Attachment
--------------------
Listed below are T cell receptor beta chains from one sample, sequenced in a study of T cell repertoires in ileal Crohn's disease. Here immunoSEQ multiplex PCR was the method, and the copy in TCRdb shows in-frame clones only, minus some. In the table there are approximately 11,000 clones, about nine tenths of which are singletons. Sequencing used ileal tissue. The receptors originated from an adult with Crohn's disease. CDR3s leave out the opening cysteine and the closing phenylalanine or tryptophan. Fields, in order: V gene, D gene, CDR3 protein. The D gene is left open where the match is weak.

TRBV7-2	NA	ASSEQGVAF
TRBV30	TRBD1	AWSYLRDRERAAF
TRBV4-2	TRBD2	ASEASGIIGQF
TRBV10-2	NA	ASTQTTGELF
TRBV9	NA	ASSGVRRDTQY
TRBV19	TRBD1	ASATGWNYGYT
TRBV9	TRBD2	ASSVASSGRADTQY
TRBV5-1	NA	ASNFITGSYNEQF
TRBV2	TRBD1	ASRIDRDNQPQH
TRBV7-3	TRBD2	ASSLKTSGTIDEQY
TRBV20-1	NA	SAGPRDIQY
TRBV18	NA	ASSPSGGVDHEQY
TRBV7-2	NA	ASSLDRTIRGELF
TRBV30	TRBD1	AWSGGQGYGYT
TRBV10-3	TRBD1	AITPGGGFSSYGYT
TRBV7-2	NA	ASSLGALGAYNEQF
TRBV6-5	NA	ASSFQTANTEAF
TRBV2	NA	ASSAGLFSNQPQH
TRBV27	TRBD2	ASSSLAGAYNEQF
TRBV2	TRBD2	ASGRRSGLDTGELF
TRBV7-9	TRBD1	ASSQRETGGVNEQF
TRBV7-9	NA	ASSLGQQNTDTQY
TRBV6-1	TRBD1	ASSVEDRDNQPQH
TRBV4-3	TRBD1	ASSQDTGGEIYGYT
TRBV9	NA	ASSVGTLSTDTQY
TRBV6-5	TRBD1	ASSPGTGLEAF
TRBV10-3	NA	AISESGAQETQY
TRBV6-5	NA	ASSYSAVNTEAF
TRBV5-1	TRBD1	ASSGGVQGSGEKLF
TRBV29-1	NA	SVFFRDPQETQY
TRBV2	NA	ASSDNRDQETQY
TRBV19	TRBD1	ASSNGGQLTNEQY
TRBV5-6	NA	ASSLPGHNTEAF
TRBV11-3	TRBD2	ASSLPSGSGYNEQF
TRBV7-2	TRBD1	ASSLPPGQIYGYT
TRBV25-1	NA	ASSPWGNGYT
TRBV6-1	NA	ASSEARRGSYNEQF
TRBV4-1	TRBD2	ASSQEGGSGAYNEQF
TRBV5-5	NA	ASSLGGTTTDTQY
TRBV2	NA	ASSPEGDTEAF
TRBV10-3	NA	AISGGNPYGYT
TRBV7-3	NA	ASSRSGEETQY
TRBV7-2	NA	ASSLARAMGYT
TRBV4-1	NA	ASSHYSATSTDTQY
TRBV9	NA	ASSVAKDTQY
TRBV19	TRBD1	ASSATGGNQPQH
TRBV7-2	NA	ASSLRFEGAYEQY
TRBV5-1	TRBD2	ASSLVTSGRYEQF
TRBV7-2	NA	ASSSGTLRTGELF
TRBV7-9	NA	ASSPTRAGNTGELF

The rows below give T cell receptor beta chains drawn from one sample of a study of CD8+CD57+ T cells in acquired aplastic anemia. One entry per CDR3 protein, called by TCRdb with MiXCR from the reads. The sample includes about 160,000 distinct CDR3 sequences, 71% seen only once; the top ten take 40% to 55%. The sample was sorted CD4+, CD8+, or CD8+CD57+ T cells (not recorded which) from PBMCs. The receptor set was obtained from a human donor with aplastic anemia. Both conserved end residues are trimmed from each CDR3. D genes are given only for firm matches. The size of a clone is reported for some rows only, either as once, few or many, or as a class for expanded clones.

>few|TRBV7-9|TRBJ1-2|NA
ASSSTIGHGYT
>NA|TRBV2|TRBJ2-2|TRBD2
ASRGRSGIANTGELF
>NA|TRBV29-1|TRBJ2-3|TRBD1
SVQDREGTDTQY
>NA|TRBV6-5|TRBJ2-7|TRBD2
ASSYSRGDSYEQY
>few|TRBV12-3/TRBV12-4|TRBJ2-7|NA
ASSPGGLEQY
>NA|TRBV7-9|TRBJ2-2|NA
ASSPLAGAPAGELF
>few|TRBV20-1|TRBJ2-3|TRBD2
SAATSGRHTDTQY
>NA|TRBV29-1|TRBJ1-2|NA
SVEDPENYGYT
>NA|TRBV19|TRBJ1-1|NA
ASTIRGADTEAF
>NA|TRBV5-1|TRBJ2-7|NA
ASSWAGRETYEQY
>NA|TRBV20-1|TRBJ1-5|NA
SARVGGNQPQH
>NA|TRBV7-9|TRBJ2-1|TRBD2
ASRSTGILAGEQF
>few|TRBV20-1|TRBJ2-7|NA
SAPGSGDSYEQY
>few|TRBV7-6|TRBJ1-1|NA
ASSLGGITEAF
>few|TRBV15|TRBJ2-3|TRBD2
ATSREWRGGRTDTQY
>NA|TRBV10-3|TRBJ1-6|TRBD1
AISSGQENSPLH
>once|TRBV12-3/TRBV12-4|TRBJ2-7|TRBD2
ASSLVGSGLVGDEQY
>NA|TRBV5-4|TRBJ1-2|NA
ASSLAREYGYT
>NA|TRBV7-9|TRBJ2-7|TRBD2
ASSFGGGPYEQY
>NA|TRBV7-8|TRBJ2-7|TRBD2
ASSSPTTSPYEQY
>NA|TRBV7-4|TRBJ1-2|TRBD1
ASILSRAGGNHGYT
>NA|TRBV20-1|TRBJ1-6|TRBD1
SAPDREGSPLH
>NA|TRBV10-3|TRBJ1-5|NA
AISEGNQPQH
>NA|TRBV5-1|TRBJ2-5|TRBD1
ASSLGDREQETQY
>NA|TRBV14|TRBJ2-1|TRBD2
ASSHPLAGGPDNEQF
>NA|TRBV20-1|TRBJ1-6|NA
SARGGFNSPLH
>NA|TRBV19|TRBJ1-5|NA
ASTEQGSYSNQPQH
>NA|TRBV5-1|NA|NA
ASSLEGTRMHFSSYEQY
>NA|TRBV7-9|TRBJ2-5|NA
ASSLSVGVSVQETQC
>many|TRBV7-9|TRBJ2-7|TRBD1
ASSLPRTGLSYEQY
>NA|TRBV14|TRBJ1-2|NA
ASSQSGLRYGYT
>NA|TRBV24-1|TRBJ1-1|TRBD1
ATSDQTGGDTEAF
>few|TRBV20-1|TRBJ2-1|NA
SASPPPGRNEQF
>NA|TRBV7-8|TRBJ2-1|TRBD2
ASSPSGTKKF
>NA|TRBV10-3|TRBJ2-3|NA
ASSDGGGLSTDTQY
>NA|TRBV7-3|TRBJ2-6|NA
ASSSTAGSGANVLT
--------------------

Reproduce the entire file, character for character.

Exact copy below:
Listed below are T cell receptor beta chains from one sample, sequenced in a study of T cell repertoires in ileal Crohn's disease. Here immunoSEQ multiplex PCR was the method, and the copy in TCRdb shows in-frame clones only, minus some. In the table there are approximately 11,000 clones, about nine tenths of which are singletons. Sequencing used ileal tissue. The receptors originated from an adult with Crohn's disease. CDR3s leave out the opening cysteine and the closing phenylalanine or tryptophan. Fields, in order: V gene, D gene, CDR3 protein. The D gene is left open where the match is weak.

TRBV7-2	NA	ASSEQGVAF
TRBV30	TRBD1	AWSYLRDRERAAF
TRBV4-2	TRBD2	ASEASGIIGQF
TRBV10-2	NA	ASTQTTGELF
TRBV9	NA	ASSGVRRDTQY
TRBV19	TRBD1	ASATGWNYGYT
TRBV9	TRBD2	ASSVASSGRADTQY
TRBV5-1	NA	ASNFITGSYNEQF
TRBV2	TRBD1	ASRIDRDNQPQH
TRBV7-3	TRBD2	ASSLKTSGTIDEQY
TRBV20-1	NA	SAGPRDIQY
TRBV18	NA	ASSPSGGVDHEQY
TRBV7-2	NA	ASSLDRTIRGELF
TRBV30	TRBD1	AWSGGQGYGYT
TRBV10-3	TRBD1	AITPGGGFSSYGYT
TRBV7-2	NA	ASSLGALGAYNEQF
TRBV6-5	NA	ASSFQTANTEAF
TRBV2	NA	ASSAGLFSNQPQH
TRBV27	TRBD2	ASSSLAGAYNEQF
TRBV2	TRBD2	ASGRRSGLDTGELF
TRBV7-9	TRBD1	ASSQRETGGVNEQF
TRBV7-9	NA	ASSLGQQNTDTQY
TRBV6-1	TRBD1	ASSVEDRDNQPQH
TRBV4-3	TRBD1	ASSQDTGGEIYGYT
TRBV9	NA	ASSVGTLSTDTQY
TRBV6-5	TRBD1	ASSPGTGLEAF
TRBV10-3	NA	AISESGAQETQY
TRBV6-5	NA	ASSYSAVNTEAF
TRBV5-1	TRBD1	ASSGGVQGSGEKLF
TRBV29-1	NA	SVFFRDPQETQY
TRBV2	NA	ASSDNRDQETQY
TRBV19	TRBD1	ASSNGGQLTNEQY
TRBV5-6	NA	ASSLPGHNTEAF
TRBV11-3	TRBD2	ASSLPSGSGYNEQF
TRBV7-2	TRBD1	ASSLPPGQIYGYT
TRBV25-1	NA	ASSPWGNGYT
TRBV6-1	NA	ASSEARRGSYNEQF
TRBV4-1	TRBD2	ASSQEGGSGAYNEQF
TRBV5-5	NA	ASSLGGTTTDTQY
TRBV2	NA	ASSPEGDTEAF
TRBV10-3	NA	AISGGNPYGYT
TRBV7-3	NA	ASSRSGEETQY
TRBV7-2	NA	ASSLARAMGYT
TRBV4-1	NA	ASSHYSATSTDTQY
TRBV9	NA	ASSVAKDTQY
TRBV19	TRBD1	ASSATGGNQPQH
TRBV7-2	NA	ASSLRFEGAYEQY
TRBV5-1	TRBD2	ASSLVTSGRYEQF
TRBV7-2	NA	ASSSGTLRTGELF
TRBV7-9	NA	ASSPTRAGNTGELF

The rows below give T cell receptor beta chains drawn from one sample of a study of CD8+CD57+ T cells in acquired aplastic anemia. One entry per CDR3 protein, called by TCRdb with MiXCR from the reads. The sample includes about 160,000 distinct CDR3 sequences, 71% seen only once; the top ten take 40% to 55%. The sample was sorted CD4+, CD8+, or CD8+CD57+ T cells (not recorded which) from PBMCs. The receptor set was obtained from a human donor with aplastic anemia. Both conserved end residues are trimmed from each CDR3. D genes are given only for firm matches. The size of a clone is reported for some rows only, either as once, few or many, or as a class for expanded clones.

>few|TRBV7-9|TRBJ1-2|NA
ASSSTIGHGYT
>NA|TRBV2|TRBJ2-2|TRBD2
ASRGRSGIANTGELF
>NA|TRBV29-1|TRBJ2-3|TRBD1
SVQDREGTDTQY
>NA|TRBV6-5|TRBJ2-7|TRBD2
ASSYSRGDSYEQY
>few|TRBV12-3/TRBV12-4|TRBJ2-7|NA
ASSPGGLEQY
>NA|TRBV7-9|TRBJ2-2|NA
ASSPLAGAPAGELF
>few|TRBV20-1|TRBJ2-3|TRBD2
SAATSGRHTDTQY
>NA|TRBV29-1|TRBJ1-2|NA
SVEDPENYGYT
>NA|TRBV19|TRBJ1-1|NA
ASTIRGADTEAF
>NA|TRBV5-1|TRBJ2-7|NA
ASSWAGRETYEQY
>NA|TRBV20-1|TRBJ1-5|NA
SARVGGNQPQH
>NA|TRBV7-9|TRBJ2-1|TRBD2
ASRSTGILAGEQF
>few|TRBV20-1|TRBJ2-7|NA
SAPGSGDSYEQY
>few|TRBV7-6|TRBJ1-1|NA
ASSLGGITEAF
>few|TRBV15|TRBJ2-3|TRBD2
ATSREWRGGRTDTQY
>NA|TRBV10-3|TRBJ1-6|TRBD1
AISSGQENSPLH
>once|TRBV12-3/TRBV12-4|TRBJ2-7|TRBD2
ASSLVGSGLVGDEQY
>NA|TRBV5-4|TRBJ1-2|NA
ASSLAREYGYT
>NA|TRBV7-9|TRBJ2-7|TRBD2
ASSFGGGPYEQY
>NA|TRBV7-8|TRBJ2-7|TRBD2
ASSSPTTSPYEQY
>NA|TRBV7-4|TRBJ1-2|TRBD1
ASILSRAGGNHGYT
>NA|TRBV20-1|TRBJ1-6|TRBD1
SAPDREGSPLH
>NA|TRBV10-3|TRBJ1-5|NA
AISEGNQPQH
>NA|TRBV5-1|TRBJ2-5|TRBD1
ASSLGDREQETQY
>NA|TRBV14|TRBJ2-1|TRBD2
ASSHPLAGGPDNEQF
>NA|TRBV20-1|TRBJ1-6|NA
SARGGFNSPLH
>NA|TRBV19|TRBJ1-5|NA
ASTEQGSYSNQPQH
>NA|TRBV5-1|NA|NA
ASSLEGTRMHFSSYEQY
>NA|TRBV7-9|TRBJ2-5|NA
ASSLSVGVSVQETQC
>many|TRBV7-9|TRBJ2-7|TRBD1
ASSLPRTGLSYEQY
>NA|TRBV14|TRBJ1-2|NA
ASSQSGLRYGYT
>NA|TRBV24-1|TRBJ1-1|TRBD1
ATSDQTGGDTEAF
>few|TRBV20-1|TRBJ2-1|NA
SASPPPGRNEQF
>NA|TRBV7-8|TRBJ2-1|TRBD2
ASSPSGTKKF
>NA|TRBV10-3|TRBJ2-3|NA
ASSDGGGLSTDTQY
>NA|TRBV7-3|TRBJ2-6|NA
ASSSTAGSGANVLT